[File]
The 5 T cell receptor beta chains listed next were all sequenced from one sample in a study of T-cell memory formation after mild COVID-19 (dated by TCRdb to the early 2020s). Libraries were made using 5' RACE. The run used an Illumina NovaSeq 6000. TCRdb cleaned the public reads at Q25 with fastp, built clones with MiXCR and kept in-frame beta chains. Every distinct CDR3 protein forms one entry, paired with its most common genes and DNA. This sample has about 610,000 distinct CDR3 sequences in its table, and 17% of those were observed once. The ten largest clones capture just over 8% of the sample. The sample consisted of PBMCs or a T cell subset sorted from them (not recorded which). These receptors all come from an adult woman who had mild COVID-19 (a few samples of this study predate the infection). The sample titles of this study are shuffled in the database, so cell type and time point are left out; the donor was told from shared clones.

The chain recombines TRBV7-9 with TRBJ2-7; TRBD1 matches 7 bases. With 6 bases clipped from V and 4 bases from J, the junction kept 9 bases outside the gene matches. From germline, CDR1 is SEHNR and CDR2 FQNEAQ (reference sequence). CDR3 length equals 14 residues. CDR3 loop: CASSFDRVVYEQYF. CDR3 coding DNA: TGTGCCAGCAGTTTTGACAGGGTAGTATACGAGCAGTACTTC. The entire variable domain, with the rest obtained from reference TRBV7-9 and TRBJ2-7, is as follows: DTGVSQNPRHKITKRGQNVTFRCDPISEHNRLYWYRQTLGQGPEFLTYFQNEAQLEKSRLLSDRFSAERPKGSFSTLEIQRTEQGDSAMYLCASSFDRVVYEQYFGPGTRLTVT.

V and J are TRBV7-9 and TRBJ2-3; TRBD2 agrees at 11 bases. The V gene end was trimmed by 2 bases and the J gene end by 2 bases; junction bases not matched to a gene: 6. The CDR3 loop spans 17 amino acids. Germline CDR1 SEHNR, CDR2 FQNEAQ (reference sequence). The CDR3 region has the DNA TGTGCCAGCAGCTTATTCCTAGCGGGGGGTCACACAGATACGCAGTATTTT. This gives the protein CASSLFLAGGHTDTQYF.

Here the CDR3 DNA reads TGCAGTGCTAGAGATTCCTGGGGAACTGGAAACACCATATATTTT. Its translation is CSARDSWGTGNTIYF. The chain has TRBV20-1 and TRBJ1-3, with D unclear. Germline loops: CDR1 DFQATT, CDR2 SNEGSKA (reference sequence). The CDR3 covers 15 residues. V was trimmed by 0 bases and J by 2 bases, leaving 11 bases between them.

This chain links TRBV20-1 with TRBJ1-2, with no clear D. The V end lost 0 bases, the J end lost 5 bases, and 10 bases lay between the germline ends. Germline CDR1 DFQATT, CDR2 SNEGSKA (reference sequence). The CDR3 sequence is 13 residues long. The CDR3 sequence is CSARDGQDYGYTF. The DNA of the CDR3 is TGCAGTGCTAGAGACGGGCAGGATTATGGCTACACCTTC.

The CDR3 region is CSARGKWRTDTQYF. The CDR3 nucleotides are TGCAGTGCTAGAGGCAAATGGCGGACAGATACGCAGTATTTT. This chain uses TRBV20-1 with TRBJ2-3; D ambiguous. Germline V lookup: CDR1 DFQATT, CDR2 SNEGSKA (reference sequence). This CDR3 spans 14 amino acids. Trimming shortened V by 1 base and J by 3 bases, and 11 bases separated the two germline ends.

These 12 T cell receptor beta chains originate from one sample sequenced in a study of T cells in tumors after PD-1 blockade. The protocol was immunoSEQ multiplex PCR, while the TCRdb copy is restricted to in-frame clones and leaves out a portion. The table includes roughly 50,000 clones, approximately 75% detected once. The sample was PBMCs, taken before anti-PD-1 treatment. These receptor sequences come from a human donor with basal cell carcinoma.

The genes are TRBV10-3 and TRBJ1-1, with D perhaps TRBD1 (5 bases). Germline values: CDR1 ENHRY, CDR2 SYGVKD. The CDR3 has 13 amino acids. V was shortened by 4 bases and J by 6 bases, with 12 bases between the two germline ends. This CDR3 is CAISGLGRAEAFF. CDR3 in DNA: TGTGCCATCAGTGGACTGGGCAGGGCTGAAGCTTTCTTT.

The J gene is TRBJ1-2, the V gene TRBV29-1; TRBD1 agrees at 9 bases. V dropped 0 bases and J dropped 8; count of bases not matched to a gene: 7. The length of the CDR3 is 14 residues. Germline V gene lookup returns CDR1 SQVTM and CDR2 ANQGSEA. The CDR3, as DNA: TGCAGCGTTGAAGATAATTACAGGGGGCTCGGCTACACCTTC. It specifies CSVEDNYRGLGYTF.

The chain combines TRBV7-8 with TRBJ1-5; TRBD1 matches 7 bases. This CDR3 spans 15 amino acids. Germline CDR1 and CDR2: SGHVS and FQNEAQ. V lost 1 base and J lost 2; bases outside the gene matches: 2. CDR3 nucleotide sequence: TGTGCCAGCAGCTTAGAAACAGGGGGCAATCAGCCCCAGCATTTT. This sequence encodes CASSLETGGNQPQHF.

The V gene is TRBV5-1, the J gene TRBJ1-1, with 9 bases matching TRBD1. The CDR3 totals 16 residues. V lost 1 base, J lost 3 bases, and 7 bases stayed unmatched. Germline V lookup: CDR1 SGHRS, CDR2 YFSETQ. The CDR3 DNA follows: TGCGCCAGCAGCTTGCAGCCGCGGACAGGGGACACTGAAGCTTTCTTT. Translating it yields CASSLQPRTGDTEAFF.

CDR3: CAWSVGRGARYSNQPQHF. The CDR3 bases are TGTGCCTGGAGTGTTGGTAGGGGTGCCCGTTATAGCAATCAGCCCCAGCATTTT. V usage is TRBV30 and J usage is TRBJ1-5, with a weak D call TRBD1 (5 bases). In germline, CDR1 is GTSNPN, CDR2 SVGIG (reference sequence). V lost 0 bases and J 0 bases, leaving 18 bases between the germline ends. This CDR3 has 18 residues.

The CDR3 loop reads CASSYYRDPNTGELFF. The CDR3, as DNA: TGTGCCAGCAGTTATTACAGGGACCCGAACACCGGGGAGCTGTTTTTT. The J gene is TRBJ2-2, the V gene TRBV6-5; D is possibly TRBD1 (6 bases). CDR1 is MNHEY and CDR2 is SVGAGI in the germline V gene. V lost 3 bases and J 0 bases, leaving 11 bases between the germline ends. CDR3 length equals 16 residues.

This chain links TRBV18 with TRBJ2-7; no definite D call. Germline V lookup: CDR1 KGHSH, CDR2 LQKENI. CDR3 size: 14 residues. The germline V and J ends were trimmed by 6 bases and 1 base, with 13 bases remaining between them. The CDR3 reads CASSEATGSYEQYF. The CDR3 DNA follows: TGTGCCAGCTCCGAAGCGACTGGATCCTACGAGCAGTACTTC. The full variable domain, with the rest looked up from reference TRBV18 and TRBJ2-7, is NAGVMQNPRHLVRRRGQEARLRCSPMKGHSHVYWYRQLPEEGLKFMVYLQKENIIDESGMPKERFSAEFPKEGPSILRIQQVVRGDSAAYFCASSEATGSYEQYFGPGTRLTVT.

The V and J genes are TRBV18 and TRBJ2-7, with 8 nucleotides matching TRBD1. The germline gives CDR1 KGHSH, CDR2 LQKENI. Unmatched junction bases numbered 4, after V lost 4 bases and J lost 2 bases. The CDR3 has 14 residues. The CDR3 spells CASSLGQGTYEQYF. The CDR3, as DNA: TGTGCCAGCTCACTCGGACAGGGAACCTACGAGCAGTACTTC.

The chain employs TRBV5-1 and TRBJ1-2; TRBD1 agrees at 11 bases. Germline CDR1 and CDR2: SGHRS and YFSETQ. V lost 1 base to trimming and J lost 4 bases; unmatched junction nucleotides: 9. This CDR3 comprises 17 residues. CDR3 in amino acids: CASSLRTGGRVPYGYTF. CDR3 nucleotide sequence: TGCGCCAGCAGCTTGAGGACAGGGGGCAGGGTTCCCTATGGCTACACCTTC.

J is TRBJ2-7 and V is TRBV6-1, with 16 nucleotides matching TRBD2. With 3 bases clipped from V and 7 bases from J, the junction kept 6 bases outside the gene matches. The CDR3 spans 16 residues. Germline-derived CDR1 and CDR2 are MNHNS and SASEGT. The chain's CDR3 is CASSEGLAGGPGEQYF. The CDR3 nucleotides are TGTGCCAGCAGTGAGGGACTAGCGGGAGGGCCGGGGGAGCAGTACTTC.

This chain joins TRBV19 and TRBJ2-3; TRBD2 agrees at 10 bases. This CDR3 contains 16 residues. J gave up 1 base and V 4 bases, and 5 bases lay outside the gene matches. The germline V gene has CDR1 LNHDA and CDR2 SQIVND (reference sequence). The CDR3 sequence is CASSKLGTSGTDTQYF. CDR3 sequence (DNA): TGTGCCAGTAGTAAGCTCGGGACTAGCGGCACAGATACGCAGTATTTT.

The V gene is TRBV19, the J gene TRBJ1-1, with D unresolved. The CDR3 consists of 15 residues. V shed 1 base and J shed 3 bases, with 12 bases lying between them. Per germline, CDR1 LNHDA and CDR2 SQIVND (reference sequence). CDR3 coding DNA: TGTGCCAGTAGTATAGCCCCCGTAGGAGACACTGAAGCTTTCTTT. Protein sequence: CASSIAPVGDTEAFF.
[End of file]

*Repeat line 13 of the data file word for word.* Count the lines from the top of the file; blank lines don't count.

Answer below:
The CDR3 loop reads CASSYYRDPNTGELFF. The CDR3, as DNA: TGTGCCAGCAGTTATTACAGGGACCCGAACACCGGGGAGCTGTTTTTT. The J gene is TRBJ2-2, the V gene TRBV6-5; D is possibly TRBD1 (6 bases). CDR1 is MNHEY and CDR2 is SVGAGI in the germline V gene. V lost 3 bases and J 0 bases, leaving 11 bases between the germline ends. CDR3 length equals 16 residues.